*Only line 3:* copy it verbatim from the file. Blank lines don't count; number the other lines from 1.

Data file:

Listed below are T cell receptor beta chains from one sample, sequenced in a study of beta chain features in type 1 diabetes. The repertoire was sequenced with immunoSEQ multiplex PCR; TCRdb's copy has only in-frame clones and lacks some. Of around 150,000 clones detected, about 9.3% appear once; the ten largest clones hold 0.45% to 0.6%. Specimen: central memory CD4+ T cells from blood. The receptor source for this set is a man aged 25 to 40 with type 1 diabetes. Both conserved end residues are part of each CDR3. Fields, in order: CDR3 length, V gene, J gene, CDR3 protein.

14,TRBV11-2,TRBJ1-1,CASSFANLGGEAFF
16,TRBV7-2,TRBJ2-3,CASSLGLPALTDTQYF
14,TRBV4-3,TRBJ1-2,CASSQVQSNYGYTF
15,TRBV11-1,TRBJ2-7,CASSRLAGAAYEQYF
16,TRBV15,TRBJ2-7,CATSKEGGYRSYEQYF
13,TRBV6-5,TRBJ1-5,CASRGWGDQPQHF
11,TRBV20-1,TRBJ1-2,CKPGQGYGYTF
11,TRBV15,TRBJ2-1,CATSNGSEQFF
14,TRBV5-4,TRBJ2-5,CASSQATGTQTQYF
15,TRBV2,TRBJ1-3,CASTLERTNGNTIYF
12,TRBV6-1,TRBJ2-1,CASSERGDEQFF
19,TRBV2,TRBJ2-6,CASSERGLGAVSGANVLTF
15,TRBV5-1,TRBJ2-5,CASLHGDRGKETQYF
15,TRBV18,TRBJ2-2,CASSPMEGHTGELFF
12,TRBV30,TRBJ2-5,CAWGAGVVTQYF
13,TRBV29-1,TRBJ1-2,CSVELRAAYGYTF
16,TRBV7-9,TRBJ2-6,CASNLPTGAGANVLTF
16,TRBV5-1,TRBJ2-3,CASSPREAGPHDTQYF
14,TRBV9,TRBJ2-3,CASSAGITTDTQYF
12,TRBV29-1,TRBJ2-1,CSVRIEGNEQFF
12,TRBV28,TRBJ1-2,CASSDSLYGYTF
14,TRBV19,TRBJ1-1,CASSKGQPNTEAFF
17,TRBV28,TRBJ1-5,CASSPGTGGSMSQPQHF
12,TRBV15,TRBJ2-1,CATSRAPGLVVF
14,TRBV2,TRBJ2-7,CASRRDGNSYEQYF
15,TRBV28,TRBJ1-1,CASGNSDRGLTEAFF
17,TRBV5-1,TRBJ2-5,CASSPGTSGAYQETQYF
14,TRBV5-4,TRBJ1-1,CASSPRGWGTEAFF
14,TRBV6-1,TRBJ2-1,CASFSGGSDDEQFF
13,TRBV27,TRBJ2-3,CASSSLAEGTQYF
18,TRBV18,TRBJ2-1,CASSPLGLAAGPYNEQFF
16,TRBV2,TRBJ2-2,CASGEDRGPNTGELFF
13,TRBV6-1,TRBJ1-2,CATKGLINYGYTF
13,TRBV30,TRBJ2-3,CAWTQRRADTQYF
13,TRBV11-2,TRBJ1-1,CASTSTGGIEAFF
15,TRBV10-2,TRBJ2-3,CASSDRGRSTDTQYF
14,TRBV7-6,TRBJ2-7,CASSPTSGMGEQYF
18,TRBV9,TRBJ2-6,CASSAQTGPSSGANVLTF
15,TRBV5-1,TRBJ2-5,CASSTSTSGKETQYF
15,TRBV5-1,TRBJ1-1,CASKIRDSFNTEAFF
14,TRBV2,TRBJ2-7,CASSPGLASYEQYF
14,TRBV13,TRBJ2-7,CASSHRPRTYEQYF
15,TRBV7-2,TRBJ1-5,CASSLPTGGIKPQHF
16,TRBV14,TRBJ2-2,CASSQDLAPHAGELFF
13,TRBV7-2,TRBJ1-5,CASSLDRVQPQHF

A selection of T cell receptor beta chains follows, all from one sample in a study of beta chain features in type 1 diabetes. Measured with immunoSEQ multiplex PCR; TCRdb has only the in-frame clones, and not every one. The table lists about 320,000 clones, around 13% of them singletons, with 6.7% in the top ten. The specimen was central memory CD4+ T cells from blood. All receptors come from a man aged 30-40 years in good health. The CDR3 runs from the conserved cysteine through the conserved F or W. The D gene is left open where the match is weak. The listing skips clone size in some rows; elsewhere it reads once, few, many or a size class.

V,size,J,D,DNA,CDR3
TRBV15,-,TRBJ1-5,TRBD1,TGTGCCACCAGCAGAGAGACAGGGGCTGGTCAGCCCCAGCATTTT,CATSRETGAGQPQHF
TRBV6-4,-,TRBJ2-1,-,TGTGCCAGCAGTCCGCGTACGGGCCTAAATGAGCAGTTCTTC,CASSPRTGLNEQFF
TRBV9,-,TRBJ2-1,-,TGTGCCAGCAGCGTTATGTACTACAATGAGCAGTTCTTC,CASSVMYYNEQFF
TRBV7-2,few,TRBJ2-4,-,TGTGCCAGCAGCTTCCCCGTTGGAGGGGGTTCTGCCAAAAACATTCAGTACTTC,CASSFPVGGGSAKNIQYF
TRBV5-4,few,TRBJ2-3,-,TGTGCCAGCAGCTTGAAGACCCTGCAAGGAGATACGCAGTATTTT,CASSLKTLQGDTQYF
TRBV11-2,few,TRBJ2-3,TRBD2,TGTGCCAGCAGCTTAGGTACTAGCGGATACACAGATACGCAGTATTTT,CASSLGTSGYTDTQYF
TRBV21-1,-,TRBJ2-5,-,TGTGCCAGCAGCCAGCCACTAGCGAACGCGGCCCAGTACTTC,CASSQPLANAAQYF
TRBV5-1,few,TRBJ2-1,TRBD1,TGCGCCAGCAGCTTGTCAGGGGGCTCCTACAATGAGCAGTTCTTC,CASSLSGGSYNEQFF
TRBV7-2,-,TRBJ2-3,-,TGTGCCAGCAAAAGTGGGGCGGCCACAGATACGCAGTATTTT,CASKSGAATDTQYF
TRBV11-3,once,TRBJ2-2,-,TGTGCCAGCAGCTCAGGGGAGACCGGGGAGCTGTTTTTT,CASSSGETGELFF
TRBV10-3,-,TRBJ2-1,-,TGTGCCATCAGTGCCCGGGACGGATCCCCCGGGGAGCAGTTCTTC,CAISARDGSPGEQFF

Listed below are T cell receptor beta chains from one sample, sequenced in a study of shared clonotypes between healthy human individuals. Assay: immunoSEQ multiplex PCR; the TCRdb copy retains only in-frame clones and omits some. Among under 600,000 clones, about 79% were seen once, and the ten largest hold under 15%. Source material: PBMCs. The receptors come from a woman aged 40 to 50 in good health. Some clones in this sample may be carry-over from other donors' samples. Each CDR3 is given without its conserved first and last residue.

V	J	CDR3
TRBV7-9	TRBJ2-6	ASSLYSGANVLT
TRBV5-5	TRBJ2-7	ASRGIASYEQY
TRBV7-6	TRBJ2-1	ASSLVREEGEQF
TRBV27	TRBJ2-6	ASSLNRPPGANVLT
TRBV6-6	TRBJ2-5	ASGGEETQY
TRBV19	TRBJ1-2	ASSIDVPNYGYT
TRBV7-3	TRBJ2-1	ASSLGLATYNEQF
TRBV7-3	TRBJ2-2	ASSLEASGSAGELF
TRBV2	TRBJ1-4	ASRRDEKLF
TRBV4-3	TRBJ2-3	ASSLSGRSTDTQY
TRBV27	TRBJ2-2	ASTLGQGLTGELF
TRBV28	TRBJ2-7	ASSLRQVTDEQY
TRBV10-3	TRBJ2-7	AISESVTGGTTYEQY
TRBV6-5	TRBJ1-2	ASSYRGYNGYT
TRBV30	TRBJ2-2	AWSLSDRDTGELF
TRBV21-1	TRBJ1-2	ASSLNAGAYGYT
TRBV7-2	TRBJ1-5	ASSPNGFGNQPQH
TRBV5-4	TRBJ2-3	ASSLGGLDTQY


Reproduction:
16,TRBV7-2,TRBJ2-3,CASSLGLPALTDTQYF